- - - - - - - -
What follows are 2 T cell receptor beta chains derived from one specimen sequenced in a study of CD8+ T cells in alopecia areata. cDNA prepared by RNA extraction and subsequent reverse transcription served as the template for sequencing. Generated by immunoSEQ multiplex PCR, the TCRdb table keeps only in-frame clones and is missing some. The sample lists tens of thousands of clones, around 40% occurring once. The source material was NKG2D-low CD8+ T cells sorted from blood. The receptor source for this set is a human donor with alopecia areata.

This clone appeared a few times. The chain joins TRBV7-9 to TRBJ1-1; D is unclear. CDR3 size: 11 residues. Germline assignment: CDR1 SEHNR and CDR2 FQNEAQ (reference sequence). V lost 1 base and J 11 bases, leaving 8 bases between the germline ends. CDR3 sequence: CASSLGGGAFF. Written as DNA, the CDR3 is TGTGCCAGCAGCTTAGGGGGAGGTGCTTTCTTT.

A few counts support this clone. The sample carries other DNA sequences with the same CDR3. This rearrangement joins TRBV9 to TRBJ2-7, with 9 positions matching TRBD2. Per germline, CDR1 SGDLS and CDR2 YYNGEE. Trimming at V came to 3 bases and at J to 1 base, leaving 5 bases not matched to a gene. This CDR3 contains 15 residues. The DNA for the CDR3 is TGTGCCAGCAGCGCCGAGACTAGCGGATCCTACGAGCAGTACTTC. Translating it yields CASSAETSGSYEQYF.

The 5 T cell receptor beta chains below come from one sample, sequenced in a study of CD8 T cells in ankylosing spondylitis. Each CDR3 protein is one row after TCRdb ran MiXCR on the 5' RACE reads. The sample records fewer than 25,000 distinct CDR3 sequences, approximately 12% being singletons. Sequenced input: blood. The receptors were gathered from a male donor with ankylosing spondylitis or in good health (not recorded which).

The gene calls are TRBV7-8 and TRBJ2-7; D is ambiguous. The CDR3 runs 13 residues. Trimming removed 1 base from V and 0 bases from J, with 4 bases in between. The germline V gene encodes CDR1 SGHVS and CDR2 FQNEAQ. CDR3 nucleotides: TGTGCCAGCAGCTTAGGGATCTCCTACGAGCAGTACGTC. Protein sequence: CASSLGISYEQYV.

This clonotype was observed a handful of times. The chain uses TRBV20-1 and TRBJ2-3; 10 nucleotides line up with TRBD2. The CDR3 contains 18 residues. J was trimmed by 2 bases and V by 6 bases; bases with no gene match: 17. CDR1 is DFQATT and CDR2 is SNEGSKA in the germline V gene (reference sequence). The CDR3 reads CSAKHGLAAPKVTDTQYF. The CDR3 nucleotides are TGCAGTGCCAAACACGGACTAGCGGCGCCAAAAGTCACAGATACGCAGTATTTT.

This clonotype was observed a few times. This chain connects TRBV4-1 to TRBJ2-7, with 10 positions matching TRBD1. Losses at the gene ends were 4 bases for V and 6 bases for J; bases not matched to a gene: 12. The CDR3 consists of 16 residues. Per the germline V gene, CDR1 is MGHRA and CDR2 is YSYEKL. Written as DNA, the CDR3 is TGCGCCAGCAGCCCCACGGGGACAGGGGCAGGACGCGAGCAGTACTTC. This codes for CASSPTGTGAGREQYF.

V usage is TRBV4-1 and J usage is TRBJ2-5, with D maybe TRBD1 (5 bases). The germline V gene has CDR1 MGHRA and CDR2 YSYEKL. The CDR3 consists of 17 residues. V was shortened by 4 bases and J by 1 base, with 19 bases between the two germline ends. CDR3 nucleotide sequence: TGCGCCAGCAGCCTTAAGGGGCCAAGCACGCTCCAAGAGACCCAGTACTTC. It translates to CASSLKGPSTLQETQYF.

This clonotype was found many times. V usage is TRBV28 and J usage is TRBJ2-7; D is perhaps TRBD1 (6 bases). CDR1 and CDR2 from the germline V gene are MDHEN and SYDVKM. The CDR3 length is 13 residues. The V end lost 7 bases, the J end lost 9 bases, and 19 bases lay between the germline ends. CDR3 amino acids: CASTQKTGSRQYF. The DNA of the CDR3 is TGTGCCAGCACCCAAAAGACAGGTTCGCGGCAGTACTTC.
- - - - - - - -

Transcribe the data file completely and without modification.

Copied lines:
What follows are 2 T cell receptor beta chains derived from one specimen sequenced in a study of CD8+ T cells in alopecia areata. cDNA prepared by RNA extraction and subsequent reverse transcription served as the template for sequencing. Generated by immunoSEQ multiplex PCR, the TCRdb table keeps only in-frame clones and is missing some. The sample lists tens of thousands of clones, around 40% occurring once. The source material was NKG2D-low CD8+ T cells sorted from blood. The receptor source for this set is a human donor with alopecia areata.

This clone appeared a few times. The chain joins TRBV7-9 to TRBJ1-1; D is unclear. CDR3 size: 11 residues. Germline assignment: CDR1 SEHNR and CDR2 FQNEAQ (reference sequence). V lost 1 base and J 11 bases, leaving 8 bases between the germline ends. CDR3 sequence: CASSLGGGAFF. Written as DNA, the CDR3 is TGTGCCAGCAGCTTAGGGGGAGGTGCTTTCTTT.

A few counts support this clone. The sample carries other DNA sequences with the same CDR3. This rearrangement joins TRBV9 to TRBJ2-7, with 9 positions matching TRBD2. Per germline, CDR1 SGDLS and CDR2 YYNGEE. Trimming at V came to 3 bases and at J to 1 base, leaving 5 bases not matched to a gene. This CDR3 contains 15 residues. The DNA for the CDR3 is TGTGCCAGCAGCGCCGAGACTAGCGGATCCTACGAGCAGTACTTC. Translating it yields CASSAETSGSYEQYF.

The 5 T cell receptor beta chains below come from one sample, sequenced in a study of CD8 T cells in ankylosing spondylitis. Each CDR3 protein is one row after TCRdb ran MiXCR on the 5' RACE reads. The sample records fewer than 25,000 distinct CDR3 sequences, approximately 12% being singletons. Sequenced input: blood. The receptors were gathered from a male donor with ankylosing spondylitis or in good health (not recorded which).

The gene calls are TRBV7-8 and TRBJ2-7; D is ambiguous. The CDR3 runs 13 residues. Trimming removed 1 base from V and 0 bases from J, with 4 bases in between. The germline V gene encodes CDR1 SGHVS and CDR2 FQNEAQ. CDR3 nucleotides: TGTGCCAGCAGCTTAGGGATCTCCTACGAGCAGTACGTC. Protein sequence: CASSLGISYEQYV.

This clonotype was observed a handful of times. The chain uses TRBV20-1 and TRBJ2-3; 10 nucleotides line up with TRBD2. The CDR3 contains 18 residues. J was trimmed by 2 bases and V by 6 bases; bases with no gene match: 17. CDR1 is DFQATT and CDR2 is SNEGSKA in the germline V gene (reference sequence). The CDR3 reads CSAKHGLAAPKVTDTQYF. The CDR3 nucleotides are TGCAGTGCCAAACACGGACTAGCGGCGCCAAAAGTCACAGATACGCAGTATTTT.

This clonotype was observed a few times. This chain connects TRBV4-1 to TRBJ2-7, with 10 positions matching TRBD1. Losses at the gene ends were 4 bases for V and 6 bases for J; bases not matched to a gene: 12. The CDR3 consists of 16 residues. Per the germline V gene, CDR1 is MGHRA and CDR2 is YSYEKL. Written as DNA, the CDR3 is TGCGCCAGCAGCCCCACGGGGACAGGGGCAGGACGCGAGCAGTACTTC. This codes for CASSPTGTGAGREQYF.

V usage is TRBV4-1 and J usage is TRBJ2-5, with D maybe TRBD1 (5 bases). The germline V gene has CDR1 MGHRA and CDR2 YSYEKL. The CDR3 consists of 17 residues. V was shortened by 4 bases and J by 1 base, with 19 bases between the two germline ends. CDR3 nucleotide sequence: TGCGCCAGCAGCCTTAAGGGGCCAAGCACGCTCCAAGAGACCCAGTACTTC. It translates to CASSLKGPSTLQETQYF.

This clonotype was found many times. V usage is TRBV28 and J usage is TRBJ2-7; D is perhaps TRBD1 (6 bases). CDR1 and CDR2 from the germline V gene are MDHEN and SYDVKM. The CDR3 length is 13 residues. The V end lost 7 bases, the J end lost 9 bases, and 19 bases lay between the germline ends. CDR3 amino acids: CASTQKTGSRQYF. The DNA of the CDR3 is TGTGCCAGCACCCAAAAGACAGGTTCGCGGCAGTACTTC.